The size of the decline is not unusual at face value. But, in light of the expectations for hugely higher inflation rates and much higher gold prices that have dominated the headlines over the past year, the drop might signal a cause for concern among gold bulls.
Meanwhile, eyes are fixed on interest rates for US Treasury bonds. During the same six-month period (August 2020 – February 2021) during which the price of gold fell by seventeen percent, the price of the 20-year US Treasury bond fell by twenty percent. That IS a huge deal, as it corresponds to sharply higher interest rates from less than 1% last August to as high as 2.26% just the other day.
The rush to proclaim correlation between interest rates and gold has resumed. Also, warnings and predictions of much higher inflation from around the globe are increasing.
As we have said on several occasions, there is no correlation between gold and interest rates (see Gold And Interest Rates – There Is No Correlation).
This can be seen on the charts below. The first chart (source) is a history of gold prices over the past fifty-six years and the second chart (source) is a history of interest rates over the same time period.
GOLD PRICES 1965-2021
10 YEAR US TREASURY RATE 1965-2021
During the 1970s, the price of gold rose from $40 per ounce to an intraday peak of $850. All throughout that time, the interest rate on the 10-year US Treasury bond rose higher and higher; from approximately 4% to 12.5%.
However, during the years 2000-2011, while the price of gold rose from $250 to $1900, interest rates on the 10-year US Treasury bond dropped from 6% to 2%.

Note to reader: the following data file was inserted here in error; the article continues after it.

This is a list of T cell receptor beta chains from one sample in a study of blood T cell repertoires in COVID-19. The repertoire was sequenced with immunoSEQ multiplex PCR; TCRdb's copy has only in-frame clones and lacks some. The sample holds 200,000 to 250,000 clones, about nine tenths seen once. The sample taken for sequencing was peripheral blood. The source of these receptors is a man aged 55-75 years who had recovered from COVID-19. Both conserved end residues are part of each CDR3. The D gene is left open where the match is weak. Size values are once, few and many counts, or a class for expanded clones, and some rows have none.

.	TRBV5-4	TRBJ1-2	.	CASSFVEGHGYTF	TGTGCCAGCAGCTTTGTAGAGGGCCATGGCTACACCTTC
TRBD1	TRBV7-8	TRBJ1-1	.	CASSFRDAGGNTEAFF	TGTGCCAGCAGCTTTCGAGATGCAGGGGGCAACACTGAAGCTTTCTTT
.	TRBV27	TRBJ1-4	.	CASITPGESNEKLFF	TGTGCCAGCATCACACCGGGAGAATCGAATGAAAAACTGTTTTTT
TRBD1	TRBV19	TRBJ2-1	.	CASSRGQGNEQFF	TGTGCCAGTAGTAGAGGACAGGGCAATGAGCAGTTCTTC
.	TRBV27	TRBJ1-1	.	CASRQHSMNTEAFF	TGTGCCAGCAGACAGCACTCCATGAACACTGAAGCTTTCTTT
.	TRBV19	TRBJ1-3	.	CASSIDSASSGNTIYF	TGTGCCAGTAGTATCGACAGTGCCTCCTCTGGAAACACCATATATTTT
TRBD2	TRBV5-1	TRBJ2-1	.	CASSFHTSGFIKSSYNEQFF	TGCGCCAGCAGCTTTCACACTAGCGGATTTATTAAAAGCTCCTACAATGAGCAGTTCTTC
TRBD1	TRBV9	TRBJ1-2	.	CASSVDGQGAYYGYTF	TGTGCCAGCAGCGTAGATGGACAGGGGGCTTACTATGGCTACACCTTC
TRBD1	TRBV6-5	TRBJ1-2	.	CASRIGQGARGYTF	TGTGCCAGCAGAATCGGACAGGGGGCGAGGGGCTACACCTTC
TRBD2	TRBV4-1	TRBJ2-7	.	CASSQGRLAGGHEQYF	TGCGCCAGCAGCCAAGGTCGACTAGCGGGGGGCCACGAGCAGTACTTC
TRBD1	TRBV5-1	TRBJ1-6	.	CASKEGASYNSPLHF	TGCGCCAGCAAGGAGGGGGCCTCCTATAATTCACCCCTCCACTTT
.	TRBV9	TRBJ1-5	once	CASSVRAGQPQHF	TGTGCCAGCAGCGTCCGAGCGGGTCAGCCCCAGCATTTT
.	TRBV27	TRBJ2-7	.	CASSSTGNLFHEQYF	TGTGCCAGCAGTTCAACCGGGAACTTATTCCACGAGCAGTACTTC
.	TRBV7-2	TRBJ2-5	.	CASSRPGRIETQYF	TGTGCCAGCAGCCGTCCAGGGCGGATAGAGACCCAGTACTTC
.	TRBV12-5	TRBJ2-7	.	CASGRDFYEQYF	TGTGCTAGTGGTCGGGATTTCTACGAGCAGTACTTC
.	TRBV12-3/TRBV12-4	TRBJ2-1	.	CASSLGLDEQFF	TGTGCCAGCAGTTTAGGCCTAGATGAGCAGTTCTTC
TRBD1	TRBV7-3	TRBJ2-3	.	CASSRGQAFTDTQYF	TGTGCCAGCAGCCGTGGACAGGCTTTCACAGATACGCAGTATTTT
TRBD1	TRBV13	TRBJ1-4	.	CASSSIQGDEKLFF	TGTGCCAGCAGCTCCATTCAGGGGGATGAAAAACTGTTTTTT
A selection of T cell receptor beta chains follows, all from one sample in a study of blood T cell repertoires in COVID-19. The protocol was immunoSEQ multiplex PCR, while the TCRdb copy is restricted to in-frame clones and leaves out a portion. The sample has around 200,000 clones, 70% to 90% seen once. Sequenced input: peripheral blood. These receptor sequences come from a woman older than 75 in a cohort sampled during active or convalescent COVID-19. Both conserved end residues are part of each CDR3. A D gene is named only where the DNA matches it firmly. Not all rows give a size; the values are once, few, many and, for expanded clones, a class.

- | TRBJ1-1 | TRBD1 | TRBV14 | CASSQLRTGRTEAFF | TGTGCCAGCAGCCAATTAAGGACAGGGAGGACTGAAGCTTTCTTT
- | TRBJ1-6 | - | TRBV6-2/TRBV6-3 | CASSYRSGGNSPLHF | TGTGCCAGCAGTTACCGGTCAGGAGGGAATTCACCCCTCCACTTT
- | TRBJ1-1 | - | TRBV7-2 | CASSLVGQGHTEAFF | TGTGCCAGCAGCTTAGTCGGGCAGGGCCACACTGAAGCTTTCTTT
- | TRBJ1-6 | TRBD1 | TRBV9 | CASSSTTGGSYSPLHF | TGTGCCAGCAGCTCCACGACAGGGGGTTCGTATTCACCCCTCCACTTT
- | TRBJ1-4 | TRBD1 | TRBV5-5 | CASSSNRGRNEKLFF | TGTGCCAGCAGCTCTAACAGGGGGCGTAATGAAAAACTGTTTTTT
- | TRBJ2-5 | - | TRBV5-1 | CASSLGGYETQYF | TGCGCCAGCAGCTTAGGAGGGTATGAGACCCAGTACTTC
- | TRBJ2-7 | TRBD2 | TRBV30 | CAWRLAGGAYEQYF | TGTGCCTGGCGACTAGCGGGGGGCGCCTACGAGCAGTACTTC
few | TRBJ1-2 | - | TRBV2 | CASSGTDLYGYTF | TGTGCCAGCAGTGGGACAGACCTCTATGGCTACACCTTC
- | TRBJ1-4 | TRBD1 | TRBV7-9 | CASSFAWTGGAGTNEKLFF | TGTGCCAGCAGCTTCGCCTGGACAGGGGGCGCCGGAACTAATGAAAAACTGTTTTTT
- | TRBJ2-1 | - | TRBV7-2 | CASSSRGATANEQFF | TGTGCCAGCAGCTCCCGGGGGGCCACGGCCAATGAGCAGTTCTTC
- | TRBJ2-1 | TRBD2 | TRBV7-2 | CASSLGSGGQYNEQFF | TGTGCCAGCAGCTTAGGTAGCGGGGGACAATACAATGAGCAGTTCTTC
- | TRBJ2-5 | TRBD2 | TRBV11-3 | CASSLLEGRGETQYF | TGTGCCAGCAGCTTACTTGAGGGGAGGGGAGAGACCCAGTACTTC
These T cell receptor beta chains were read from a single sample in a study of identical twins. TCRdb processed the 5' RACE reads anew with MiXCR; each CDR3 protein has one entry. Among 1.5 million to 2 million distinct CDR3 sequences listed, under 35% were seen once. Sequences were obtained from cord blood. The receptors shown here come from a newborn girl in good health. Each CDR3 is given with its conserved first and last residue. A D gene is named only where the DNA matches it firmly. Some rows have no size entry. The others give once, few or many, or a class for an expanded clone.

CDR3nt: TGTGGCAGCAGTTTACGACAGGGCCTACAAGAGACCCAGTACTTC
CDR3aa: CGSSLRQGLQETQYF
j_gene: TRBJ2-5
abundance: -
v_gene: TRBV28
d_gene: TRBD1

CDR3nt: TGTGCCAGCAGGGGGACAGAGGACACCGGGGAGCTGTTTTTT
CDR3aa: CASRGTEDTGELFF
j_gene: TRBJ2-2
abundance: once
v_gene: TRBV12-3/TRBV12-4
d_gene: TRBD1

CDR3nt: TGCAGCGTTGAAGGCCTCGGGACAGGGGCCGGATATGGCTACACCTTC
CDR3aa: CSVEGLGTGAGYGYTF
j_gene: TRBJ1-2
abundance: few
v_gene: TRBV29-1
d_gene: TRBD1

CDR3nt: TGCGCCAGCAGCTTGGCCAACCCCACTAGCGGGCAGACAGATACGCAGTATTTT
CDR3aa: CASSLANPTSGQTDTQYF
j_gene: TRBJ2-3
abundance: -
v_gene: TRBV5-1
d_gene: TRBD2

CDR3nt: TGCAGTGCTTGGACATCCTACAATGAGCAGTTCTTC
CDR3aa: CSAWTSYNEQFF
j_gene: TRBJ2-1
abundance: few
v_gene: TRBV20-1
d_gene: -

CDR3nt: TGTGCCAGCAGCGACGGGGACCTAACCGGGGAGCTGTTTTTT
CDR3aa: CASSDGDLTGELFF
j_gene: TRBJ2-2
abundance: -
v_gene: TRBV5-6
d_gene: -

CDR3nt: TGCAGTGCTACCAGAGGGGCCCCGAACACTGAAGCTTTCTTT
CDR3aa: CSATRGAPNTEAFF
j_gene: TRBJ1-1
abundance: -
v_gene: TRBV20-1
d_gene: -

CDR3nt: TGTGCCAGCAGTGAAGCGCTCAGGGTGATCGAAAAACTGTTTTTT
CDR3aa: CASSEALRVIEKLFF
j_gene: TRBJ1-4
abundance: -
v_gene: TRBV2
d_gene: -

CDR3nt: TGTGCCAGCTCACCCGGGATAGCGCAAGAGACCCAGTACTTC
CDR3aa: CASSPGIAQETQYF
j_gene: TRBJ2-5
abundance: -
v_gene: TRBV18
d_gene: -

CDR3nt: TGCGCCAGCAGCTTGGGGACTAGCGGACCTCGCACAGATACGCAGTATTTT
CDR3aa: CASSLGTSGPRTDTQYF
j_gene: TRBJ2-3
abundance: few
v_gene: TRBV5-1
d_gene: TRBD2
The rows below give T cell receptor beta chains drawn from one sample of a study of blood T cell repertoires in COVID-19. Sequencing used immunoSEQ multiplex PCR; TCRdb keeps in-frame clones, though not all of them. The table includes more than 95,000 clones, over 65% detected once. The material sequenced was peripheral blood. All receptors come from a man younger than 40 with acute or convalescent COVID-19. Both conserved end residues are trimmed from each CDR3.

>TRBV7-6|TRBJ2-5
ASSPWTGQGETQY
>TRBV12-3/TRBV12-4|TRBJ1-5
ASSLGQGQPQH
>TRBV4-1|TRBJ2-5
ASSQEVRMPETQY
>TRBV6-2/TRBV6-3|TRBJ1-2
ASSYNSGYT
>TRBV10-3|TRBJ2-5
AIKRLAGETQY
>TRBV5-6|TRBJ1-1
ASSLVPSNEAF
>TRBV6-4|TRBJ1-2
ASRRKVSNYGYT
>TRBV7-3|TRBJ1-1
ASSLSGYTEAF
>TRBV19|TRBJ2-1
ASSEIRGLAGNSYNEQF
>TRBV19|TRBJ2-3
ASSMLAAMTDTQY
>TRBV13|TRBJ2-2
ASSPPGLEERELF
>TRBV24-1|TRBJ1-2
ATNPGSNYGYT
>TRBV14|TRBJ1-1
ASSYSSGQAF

The two decade-long periods provide contradictory results for the argument that lower interest rates are correlated to higher gold prices.
And for those who argue that the higher rates we are currently seeing are an indication of significantly higher inflation, then why is the gold price declining?
The higher interest rates are possibly a market reaction to the brutal effects of infinite credit creation and interest rate manipulation by the Federal Reserve.
The entire world economy is funded with cheap credit and most economic activity is dependent on it. The prices for all financial assets misrepresent and grossly exaggerate any underlying fundamental value.
Higher rates might trigger a credit collapse so severe that any asset could decline in price by fifty percent or more.
As for gold, it would also decline – to a level commensurate with whatever strength the US dollar attains.
Kelsey Williams is the author of two books: INFLATION, WHAT IT IS, WHAT IT ISN’T, AND WHO’S RESPONSIBLE FOR IT and ALL HAIL THE FED!